Ryan Murphy tells ‘chilling’ story of murderous Menendez brothers in season two of Monsters anthology series

·2-min read

Ryan Murphy is wasting no time in following up his controversial series Dahmer – Monster: The Jeffrey Dahmer Story with a second “chilling” instalment.

Monsters: The Lyle and Erik Menendez Story will tell the harrowing story of brothers Lyle and Erik Menendez, who were convicted of murdering their parents, José and Kitty, in 1989.

Netflix has claimed the second season of Murphy and Ian Brennan’s series has “exclusive access” to the siblings.

In the first teaser of the “next chilling instalment”, shared on Twitter on Monday (1 May), a recorded clip of the 911 call made by the brothers to the police plays over a black background.

“Someone killed my parents,” a distraught voice tells the operator, adding “[they’ve] been shot”.

The gripping case of the murder of José and Kitty at their Beverly Hills home became a media frenzy in the early Nineties.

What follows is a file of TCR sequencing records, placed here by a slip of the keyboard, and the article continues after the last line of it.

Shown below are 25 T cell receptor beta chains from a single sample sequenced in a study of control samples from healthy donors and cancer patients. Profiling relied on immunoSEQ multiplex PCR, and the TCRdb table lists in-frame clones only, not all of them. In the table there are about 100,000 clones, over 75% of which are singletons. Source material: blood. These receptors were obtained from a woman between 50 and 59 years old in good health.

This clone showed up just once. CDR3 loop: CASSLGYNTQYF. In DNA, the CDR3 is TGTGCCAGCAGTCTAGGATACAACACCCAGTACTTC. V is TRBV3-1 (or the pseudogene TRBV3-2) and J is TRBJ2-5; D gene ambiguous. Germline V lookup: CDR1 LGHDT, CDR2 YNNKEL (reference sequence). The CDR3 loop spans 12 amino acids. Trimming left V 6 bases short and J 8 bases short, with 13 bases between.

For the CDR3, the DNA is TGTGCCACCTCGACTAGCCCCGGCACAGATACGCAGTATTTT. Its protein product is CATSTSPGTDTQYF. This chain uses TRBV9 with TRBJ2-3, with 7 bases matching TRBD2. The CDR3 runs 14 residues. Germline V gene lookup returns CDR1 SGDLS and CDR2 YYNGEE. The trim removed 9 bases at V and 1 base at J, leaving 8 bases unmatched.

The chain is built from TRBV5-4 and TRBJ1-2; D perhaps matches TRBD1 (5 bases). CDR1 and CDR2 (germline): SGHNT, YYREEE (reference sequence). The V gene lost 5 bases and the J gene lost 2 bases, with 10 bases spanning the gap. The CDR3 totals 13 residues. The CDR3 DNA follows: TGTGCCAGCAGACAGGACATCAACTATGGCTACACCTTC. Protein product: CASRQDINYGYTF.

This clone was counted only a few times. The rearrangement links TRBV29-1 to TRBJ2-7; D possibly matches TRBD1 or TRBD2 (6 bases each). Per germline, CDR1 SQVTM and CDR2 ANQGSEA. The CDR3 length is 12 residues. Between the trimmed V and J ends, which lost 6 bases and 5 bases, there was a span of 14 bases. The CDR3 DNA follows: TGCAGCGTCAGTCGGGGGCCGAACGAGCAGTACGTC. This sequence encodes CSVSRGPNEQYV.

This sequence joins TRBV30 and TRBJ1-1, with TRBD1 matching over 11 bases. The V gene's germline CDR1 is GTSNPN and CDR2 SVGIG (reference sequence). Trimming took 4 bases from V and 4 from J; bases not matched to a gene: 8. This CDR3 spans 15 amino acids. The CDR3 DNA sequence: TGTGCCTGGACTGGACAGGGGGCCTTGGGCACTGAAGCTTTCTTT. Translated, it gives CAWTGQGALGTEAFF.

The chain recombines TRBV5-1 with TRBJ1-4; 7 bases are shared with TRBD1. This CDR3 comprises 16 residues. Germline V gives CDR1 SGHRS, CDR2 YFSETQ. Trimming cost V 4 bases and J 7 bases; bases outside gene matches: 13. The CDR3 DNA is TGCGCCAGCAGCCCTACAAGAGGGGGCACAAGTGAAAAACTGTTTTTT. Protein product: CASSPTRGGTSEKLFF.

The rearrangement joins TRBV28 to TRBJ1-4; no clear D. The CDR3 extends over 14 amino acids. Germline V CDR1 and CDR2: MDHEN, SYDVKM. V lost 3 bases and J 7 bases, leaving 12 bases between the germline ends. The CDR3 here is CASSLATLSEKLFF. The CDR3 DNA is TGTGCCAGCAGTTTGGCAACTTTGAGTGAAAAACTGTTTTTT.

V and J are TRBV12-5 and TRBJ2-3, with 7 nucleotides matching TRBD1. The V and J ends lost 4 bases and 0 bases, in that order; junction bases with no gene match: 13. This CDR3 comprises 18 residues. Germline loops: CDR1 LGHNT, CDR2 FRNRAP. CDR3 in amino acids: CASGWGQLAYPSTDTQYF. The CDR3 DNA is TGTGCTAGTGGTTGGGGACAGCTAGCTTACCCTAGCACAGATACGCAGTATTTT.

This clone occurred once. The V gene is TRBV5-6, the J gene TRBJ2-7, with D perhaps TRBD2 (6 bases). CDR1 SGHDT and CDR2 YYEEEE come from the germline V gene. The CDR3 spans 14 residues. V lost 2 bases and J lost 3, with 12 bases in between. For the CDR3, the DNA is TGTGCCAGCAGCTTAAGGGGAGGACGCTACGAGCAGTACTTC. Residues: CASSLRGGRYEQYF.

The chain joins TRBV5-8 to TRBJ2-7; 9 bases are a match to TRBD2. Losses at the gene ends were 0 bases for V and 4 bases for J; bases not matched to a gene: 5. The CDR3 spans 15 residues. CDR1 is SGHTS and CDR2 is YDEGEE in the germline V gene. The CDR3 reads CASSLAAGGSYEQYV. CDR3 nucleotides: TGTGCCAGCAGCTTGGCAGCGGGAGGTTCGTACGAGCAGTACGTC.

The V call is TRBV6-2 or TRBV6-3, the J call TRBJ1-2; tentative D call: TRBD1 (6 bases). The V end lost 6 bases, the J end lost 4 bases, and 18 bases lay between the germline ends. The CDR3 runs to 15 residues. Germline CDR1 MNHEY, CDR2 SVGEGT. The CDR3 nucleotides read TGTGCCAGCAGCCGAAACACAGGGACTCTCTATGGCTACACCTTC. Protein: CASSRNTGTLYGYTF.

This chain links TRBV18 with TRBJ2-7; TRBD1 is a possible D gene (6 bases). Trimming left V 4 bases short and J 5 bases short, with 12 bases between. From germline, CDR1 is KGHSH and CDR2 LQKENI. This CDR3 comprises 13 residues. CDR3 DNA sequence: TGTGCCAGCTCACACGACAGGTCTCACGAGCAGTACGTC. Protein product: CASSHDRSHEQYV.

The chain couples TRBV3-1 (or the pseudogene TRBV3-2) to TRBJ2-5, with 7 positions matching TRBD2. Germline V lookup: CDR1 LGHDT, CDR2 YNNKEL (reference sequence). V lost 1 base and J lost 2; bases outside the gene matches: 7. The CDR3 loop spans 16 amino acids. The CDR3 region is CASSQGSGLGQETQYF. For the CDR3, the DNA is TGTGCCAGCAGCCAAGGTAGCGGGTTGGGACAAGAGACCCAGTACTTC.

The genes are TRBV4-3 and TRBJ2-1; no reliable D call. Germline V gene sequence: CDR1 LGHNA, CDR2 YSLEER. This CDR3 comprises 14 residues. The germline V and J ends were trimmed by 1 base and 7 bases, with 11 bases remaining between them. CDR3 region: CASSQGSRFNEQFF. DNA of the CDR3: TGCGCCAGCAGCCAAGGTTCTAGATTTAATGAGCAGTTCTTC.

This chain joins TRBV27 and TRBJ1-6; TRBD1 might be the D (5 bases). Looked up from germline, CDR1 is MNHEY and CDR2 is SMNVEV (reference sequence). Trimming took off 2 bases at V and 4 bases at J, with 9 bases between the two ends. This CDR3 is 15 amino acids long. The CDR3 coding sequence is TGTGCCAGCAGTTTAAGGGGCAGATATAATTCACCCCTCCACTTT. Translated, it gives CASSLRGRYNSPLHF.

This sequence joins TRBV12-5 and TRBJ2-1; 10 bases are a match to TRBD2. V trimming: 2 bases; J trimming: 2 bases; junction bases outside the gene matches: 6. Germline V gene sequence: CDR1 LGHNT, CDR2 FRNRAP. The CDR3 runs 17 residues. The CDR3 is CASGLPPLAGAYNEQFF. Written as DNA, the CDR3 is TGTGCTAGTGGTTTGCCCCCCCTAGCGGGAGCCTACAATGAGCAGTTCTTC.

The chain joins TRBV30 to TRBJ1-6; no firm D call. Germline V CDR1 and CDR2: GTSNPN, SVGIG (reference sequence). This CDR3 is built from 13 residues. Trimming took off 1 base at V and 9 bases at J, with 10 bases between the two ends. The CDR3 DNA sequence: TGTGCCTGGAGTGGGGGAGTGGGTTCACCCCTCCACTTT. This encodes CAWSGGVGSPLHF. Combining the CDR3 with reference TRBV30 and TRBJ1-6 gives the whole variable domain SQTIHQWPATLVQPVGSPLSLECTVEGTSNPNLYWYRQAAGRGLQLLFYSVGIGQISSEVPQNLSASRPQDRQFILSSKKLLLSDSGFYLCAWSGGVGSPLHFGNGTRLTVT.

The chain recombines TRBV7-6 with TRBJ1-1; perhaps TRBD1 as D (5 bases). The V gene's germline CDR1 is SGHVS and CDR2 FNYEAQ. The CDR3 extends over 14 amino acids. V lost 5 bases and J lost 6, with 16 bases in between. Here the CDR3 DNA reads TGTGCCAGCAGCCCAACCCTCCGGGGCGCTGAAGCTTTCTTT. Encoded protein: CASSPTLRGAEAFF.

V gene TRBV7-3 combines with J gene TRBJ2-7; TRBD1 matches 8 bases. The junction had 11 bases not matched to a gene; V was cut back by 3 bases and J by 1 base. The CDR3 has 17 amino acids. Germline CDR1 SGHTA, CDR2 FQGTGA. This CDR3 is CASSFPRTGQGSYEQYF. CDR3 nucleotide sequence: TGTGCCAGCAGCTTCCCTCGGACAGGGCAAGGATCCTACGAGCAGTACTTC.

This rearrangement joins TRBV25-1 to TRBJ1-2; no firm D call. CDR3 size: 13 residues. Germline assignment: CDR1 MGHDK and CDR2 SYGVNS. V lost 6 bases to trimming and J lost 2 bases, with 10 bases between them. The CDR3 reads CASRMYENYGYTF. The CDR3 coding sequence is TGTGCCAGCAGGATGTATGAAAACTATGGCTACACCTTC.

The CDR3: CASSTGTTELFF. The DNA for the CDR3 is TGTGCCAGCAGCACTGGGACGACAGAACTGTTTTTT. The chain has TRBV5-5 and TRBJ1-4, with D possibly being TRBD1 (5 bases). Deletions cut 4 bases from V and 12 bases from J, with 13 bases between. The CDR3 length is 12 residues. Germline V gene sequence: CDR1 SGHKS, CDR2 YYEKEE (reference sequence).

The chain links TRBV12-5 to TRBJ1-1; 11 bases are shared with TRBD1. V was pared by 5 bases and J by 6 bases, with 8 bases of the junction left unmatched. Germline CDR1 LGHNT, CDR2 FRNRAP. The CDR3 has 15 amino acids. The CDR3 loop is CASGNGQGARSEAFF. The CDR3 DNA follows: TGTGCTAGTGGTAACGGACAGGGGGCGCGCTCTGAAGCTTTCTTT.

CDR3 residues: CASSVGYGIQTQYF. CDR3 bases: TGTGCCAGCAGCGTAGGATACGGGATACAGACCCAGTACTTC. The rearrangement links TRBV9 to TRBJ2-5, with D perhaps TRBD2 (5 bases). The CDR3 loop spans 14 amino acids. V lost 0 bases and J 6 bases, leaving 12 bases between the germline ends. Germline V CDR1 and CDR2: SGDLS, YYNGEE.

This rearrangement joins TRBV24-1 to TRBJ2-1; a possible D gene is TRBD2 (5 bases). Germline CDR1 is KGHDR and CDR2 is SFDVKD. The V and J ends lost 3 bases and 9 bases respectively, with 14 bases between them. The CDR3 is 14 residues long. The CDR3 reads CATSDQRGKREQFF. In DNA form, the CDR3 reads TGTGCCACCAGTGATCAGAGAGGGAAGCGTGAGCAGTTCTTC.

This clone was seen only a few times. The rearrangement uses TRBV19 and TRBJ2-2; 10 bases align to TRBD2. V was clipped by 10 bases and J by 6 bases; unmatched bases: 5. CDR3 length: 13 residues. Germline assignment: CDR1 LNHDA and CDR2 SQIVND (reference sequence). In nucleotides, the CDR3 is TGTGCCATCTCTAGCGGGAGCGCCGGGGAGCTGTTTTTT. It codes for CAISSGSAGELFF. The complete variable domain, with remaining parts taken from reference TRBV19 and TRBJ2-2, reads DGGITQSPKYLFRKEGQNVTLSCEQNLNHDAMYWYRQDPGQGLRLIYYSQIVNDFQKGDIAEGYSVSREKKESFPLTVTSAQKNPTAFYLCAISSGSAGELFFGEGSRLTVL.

In 1996, Lyle and Erik were convicted for the murder of their parents. During the trial, they said that they committed the crimes because they were fearful their father would kill them after they threatened to out him for years of sexual, emotional and physical abuse.

Prosecutors, however, argued they did it to access their father’s multimillion-dollar estate.

Monsters: The Lyle and Erik Menendez Story, which is expected to premiere on Netflix in 2024, will land as the second season of Murphy’s Monsters anthology.

The first of which became an instant sensation for the streamer following its fall 2022 release. Although, it was soon condemned by many viewers who felt it was exploitative.

Families of Jeffrey Dahmer’s victims also spoke out, saying the series was re-traumatising. A Milwaukee attorney, who previously represented a number of the families, later called on Murphy to share the profits with his former clients.

“The only meaningful Dahmer victim family action on Murphy’s part would be a monetary consideration from the Netflix profits for their exploitation and continuing trauma,” attorney Thomas M Jacobson said at the time.